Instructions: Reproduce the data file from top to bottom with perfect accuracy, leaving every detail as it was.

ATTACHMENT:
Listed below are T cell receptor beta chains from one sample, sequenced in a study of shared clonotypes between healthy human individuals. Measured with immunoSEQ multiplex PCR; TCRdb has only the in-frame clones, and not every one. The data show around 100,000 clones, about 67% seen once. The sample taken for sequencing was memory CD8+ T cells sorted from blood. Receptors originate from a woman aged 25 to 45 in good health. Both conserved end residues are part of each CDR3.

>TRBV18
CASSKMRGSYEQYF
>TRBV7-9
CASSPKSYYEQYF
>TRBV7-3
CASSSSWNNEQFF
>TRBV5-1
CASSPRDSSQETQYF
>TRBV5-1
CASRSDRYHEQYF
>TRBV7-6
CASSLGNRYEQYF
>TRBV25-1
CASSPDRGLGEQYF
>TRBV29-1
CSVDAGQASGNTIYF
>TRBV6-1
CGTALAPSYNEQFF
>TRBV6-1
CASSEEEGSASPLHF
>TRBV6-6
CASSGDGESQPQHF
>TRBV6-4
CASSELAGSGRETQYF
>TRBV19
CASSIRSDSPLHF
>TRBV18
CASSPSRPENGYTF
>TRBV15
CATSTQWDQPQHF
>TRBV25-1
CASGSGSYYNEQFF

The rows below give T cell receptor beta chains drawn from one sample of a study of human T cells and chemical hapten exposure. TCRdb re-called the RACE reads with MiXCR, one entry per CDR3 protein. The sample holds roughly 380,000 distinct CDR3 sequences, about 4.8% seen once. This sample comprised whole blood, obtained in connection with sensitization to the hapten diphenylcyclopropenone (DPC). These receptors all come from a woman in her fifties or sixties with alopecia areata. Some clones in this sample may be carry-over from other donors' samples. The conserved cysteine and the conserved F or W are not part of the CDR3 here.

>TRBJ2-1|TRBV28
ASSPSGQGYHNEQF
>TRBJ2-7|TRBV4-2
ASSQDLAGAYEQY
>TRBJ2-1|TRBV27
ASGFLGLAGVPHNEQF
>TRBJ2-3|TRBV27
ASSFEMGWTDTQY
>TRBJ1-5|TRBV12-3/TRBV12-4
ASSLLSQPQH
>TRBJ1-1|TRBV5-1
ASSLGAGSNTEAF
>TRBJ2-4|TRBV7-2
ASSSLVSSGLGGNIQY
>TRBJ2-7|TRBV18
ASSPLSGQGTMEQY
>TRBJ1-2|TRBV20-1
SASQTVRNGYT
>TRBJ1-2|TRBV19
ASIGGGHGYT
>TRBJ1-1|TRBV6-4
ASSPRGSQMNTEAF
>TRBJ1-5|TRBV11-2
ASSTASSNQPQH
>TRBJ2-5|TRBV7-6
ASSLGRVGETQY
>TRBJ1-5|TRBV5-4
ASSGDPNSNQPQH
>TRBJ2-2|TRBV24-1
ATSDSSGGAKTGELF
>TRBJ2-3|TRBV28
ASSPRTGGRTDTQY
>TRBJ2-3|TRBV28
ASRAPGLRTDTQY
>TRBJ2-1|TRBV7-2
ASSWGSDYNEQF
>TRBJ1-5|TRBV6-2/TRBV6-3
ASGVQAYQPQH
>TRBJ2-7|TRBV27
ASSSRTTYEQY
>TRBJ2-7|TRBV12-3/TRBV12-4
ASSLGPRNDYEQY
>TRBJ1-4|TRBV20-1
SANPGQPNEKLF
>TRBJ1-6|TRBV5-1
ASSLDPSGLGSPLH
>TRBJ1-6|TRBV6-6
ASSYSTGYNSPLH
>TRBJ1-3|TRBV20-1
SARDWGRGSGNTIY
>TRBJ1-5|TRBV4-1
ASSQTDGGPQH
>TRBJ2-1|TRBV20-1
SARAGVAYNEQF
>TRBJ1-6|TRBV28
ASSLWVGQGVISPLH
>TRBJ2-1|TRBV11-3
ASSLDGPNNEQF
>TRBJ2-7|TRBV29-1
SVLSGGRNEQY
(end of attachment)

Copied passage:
Listed below are T cell receptor beta chains from one sample, sequenced in a study of shared clonotypes between healthy human individuals. Measured with immunoSEQ multiplex PCR; TCRdb has only the in-frame clones, and not every one. The data show around 100,000 clones, about 67% seen once. The sample taken for sequencing was memory CD8+ T cells sorted from blood. Receptors originate from a woman aged 25 to 45 in good health. Both conserved end residues are part of each CDR3.

>TRBV18
CASSKMRGSYEQYF
>TRBV7-9
CASSPKSYYEQYF
>TRBV7-3
CASSSSWNNEQFF
>TRBV5-1
CASSPRDSSQETQYF
>TRBV5-1
CASRSDRYHEQYF
>TRBV7-6
CASSLGNRYEQYF
>TRBV25-1
CASSPDRGLGEQYF
>TRBV29-1
CSVDAGQASGNTIYF
>TRBV6-1
CGTALAPSYNEQFF
>TRBV6-1
CASSEEEGSASPLHF
>TRBV6-6
CASSGDGESQPQHF
>TRBV6-4
CASSELAGSGRETQYF
>TRBV19
CASSIRSDSPLHF
>TRBV18
CASSPSRPENGYTF
>TRBV15
CATSTQWDQPQHF
>TRBV25-1
CASGSGSYYNEQFF

The rows below give T cell receptor beta chains drawn from one sample of a study of human T cells and chemical hapten exposure. TCRdb re-called the RACE reads with MiXCR, one entry per CDR3 protein. The sample holds roughly 380,000 distinct CDR3 sequences, about 4.8% seen once. This sample comprised whole blood, obtained in connection with sensitization to the hapten diphenylcyclopropenone (DPC). These receptors all come from a woman in her fifties or sixties with alopecia areata. Some clones in this sample may be carry-over from other donors' samples. The conserved cysteine and the conserved F or W are not part of the CDR3 here.

>TRBJ2-1|TRBV28
ASSPSGQGYHNEQF
>TRBJ2-7|TRBV4-2
ASSQDLAGAYEQY
>TRBJ2-1|TRBV27
ASGFLGLAGVPHNEQF
>TRBJ2-3|TRBV27
ASSFEMGWTDTQY
>TRBJ1-5|TRBV12-3/TRBV12-4
ASSLLSQPQH
>TRBJ1-1|TRBV5-1
ASSLGAGSNTEAF
>TRBJ2-4|TRBV7-2
ASSSLVSSGLGGNIQY
>TRBJ2-7|TRBV18
ASSPLSGQGTMEQY
>TRBJ1-2|TRBV20-1
SASQTVRNGYT
>TRBJ1-2|TRBV19
ASIGGGHGYT
>TRBJ1-1|TRBV6-4
ASSPRGSQMNTEAF
>TRBJ1-5|TRBV11-2
ASSTASSNQPQH
>TRBJ2-5|TRBV7-6
ASSLGRVGETQY
>TRBJ1-5|TRBV5-4
ASSGDPNSNQPQH
>TRBJ2-2|TRBV24-1
ATSDSSGGAKTGELF
>TRBJ2-3|TRBV28
ASSPRTGGRTDTQY
>TRBJ2-3|TRBV28
ASRAPGLRTDTQY
>TRBJ2-1|TRBV7-2
ASSWGSDYNEQF
>TRBJ1-5|TRBV6-2/TRBV6-3
ASGVQAYQPQH
>TRBJ2-7|TRBV27
ASSSRTTYEQY
>TRBJ2-7|TRBV12-3/TRBV12-4
ASSLGPRNDYEQY
>TRBJ1-4|TRBV20-1
SANPGQPNEKLF
>TRBJ1-6|TRBV5-1
ASSLDPSGLGSPLH
>TRBJ1-6|TRBV6-6
ASSYSTGYNSPLH
>TRBJ1-3|TRBV20-1
SARDWGRGSGNTIY
>TRBJ1-5|TRBV4-1
ASSQTDGGPQH
>TRBJ2-1|TRBV20-1
SARAGVAYNEQF
>TRBJ1-6|TRBV28
ASSLWVGQGVISPLH
>TRBJ2-1|TRBV11-3
ASSLDGPNNEQF
>TRBJ2-7|TRBV29-1
SVLSGGRNEQY